As Alec Ryrie pointed out in his history of Doubt, “intellectuals and philosophers may think they make the weather, but they are more often driven by it.”
Fleeming Jenkin (the distinguished Scottish scientist who with Lord Kelvin spearheaded the laying of the transatlantic cable) was particularly scathing.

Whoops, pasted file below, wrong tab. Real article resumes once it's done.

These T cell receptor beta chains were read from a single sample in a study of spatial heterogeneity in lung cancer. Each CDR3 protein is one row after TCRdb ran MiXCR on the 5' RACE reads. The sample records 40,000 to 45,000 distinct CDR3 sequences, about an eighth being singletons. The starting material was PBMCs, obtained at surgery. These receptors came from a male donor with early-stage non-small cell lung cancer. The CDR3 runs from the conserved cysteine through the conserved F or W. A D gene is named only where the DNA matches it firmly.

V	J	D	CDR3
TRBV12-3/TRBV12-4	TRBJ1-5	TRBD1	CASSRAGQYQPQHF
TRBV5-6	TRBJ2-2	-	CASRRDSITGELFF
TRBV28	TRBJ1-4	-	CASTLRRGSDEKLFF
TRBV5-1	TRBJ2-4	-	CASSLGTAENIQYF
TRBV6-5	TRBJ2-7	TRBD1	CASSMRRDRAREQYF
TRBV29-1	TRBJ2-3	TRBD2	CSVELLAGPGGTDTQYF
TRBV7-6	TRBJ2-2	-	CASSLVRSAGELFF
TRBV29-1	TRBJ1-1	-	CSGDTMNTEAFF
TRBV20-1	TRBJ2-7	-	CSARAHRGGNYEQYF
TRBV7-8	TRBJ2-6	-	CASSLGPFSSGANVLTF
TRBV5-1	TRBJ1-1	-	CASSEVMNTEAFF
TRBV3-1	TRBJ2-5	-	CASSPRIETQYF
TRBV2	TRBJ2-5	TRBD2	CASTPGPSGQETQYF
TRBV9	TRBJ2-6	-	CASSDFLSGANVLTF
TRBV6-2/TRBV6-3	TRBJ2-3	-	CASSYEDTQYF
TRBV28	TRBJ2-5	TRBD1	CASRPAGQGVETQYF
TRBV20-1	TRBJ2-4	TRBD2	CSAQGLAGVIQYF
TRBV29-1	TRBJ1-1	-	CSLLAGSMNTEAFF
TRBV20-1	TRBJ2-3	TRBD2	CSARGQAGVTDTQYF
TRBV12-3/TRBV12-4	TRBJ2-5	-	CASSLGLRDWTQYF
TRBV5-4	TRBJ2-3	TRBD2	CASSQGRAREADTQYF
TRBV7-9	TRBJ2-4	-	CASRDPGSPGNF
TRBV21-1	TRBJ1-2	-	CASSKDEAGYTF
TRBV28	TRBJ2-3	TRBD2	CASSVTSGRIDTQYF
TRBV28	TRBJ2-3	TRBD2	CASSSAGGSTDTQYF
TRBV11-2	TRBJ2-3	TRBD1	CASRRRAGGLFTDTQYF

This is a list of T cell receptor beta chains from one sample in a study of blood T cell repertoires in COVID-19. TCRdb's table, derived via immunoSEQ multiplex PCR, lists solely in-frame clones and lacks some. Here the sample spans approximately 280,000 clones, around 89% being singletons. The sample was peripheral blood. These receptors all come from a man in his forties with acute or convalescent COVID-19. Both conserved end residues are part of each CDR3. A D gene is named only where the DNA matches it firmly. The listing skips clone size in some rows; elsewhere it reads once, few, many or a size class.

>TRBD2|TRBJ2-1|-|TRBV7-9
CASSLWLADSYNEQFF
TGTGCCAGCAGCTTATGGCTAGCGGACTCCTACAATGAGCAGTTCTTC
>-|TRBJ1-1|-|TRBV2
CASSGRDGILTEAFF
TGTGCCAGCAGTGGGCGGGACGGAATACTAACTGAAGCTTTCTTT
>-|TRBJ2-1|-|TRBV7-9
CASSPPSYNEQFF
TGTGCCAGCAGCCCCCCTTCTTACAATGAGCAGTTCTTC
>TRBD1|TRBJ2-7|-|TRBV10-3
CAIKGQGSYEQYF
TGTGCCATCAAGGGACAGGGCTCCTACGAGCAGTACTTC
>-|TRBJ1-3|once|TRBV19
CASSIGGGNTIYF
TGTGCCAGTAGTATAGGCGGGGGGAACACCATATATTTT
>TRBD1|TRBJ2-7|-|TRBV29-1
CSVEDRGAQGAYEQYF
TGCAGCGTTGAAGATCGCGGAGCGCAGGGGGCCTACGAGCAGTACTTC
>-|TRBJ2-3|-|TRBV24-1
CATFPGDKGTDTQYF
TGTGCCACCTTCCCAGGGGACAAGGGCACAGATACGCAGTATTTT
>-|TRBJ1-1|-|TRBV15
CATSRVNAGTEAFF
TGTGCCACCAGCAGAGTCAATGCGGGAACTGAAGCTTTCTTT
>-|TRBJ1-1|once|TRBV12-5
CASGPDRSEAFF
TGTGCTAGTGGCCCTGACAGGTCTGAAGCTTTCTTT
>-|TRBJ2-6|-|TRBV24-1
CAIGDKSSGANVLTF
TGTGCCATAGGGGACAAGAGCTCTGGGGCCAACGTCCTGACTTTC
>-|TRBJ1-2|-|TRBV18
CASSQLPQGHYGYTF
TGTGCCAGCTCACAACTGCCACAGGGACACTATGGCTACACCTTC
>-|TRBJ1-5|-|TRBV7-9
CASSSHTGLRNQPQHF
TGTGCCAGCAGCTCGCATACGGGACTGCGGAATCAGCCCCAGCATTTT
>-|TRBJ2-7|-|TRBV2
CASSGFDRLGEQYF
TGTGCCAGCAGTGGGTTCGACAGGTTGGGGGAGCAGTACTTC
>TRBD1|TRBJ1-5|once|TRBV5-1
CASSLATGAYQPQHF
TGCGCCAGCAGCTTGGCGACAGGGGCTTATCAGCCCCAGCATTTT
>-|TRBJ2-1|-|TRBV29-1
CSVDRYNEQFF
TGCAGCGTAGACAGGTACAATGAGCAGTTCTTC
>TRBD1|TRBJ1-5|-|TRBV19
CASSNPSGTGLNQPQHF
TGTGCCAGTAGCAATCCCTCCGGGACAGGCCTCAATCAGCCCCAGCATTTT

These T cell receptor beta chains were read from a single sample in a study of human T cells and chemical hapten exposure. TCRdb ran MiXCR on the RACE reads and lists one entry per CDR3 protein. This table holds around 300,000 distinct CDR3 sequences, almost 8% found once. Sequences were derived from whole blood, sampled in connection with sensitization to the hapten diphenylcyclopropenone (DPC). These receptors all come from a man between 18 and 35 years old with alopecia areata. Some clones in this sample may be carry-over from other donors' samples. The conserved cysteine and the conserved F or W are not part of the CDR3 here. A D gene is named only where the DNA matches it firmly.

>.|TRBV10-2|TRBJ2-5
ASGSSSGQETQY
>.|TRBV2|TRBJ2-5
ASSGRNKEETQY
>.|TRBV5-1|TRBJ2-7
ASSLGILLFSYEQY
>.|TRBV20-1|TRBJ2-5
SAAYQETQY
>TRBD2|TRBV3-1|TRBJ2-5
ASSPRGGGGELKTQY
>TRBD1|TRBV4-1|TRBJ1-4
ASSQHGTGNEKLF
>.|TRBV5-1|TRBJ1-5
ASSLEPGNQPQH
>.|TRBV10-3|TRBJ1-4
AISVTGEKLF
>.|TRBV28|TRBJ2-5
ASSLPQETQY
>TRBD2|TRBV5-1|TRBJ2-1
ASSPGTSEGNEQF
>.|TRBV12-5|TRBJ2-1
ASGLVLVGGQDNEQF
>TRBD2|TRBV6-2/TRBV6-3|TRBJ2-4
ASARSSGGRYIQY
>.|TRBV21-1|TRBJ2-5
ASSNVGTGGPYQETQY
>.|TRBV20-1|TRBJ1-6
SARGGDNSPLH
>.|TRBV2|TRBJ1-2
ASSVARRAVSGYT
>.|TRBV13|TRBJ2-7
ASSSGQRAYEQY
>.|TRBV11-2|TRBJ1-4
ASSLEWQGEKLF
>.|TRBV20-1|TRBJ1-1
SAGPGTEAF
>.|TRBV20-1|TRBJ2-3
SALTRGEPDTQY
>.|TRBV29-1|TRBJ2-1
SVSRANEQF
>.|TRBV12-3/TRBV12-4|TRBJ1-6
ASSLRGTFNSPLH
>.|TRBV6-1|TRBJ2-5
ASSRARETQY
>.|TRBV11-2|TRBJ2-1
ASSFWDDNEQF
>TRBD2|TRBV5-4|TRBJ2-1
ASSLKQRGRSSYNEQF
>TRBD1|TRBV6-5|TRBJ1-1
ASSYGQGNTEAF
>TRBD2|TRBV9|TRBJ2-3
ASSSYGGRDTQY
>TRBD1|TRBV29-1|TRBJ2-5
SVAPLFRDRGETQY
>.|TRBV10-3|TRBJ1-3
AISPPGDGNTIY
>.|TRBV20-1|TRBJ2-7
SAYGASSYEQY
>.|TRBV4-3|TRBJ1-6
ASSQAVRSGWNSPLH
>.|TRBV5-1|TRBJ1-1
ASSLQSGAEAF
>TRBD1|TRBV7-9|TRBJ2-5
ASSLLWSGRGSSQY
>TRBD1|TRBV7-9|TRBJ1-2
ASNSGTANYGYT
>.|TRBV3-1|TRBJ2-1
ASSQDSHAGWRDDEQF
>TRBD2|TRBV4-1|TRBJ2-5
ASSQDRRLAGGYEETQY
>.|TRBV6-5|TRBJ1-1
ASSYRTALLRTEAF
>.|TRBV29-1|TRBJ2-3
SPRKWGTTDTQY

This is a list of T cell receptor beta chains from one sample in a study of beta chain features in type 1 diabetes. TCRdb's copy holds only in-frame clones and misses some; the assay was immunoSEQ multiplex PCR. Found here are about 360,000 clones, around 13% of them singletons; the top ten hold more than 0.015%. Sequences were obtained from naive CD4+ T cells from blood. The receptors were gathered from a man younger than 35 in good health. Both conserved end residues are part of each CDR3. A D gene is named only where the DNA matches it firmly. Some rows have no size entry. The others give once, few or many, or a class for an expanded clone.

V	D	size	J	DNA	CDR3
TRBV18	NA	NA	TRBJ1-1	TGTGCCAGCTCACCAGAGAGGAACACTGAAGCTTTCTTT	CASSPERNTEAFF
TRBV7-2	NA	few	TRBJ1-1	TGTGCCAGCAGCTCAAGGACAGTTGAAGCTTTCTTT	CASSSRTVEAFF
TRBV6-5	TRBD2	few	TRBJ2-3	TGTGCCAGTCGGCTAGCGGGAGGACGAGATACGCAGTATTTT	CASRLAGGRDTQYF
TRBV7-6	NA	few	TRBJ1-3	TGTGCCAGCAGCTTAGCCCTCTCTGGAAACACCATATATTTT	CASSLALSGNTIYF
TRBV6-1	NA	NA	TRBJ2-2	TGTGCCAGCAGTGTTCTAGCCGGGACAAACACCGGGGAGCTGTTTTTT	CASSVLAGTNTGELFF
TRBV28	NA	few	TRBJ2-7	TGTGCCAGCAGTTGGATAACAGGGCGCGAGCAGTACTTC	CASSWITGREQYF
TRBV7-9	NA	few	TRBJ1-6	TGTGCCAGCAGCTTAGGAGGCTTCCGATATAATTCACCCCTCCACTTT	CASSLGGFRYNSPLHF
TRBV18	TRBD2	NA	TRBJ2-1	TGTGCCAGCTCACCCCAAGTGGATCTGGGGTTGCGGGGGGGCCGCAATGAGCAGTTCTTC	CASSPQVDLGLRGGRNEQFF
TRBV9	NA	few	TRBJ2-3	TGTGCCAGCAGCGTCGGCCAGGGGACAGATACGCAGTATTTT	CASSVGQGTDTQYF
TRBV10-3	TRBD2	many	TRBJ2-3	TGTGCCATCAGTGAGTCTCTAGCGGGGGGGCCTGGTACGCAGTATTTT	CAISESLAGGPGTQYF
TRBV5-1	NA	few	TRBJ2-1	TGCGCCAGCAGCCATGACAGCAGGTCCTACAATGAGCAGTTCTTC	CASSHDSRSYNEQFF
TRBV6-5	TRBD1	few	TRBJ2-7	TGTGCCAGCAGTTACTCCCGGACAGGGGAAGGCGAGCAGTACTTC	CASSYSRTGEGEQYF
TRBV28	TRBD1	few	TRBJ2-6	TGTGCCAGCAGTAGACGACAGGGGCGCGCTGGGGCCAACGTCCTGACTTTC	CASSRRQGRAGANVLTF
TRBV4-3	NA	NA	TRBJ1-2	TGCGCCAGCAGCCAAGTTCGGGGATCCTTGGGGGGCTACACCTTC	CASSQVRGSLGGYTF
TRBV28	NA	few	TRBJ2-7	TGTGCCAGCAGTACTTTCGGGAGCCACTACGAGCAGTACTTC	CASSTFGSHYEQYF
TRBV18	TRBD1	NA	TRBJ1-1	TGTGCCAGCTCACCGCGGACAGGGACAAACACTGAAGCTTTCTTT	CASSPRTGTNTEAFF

People chose to believe what they wanted to believe in obedience to the then reigning intellectual fashion.
Charles Darwin, as we saw yesterday, pulled off an intellectual coup against the major thinkers of the Western tradition. How did he do it?
The classical pantheon, lacking moral credibility, had become a source of embarrassment to thoughtful Greeks.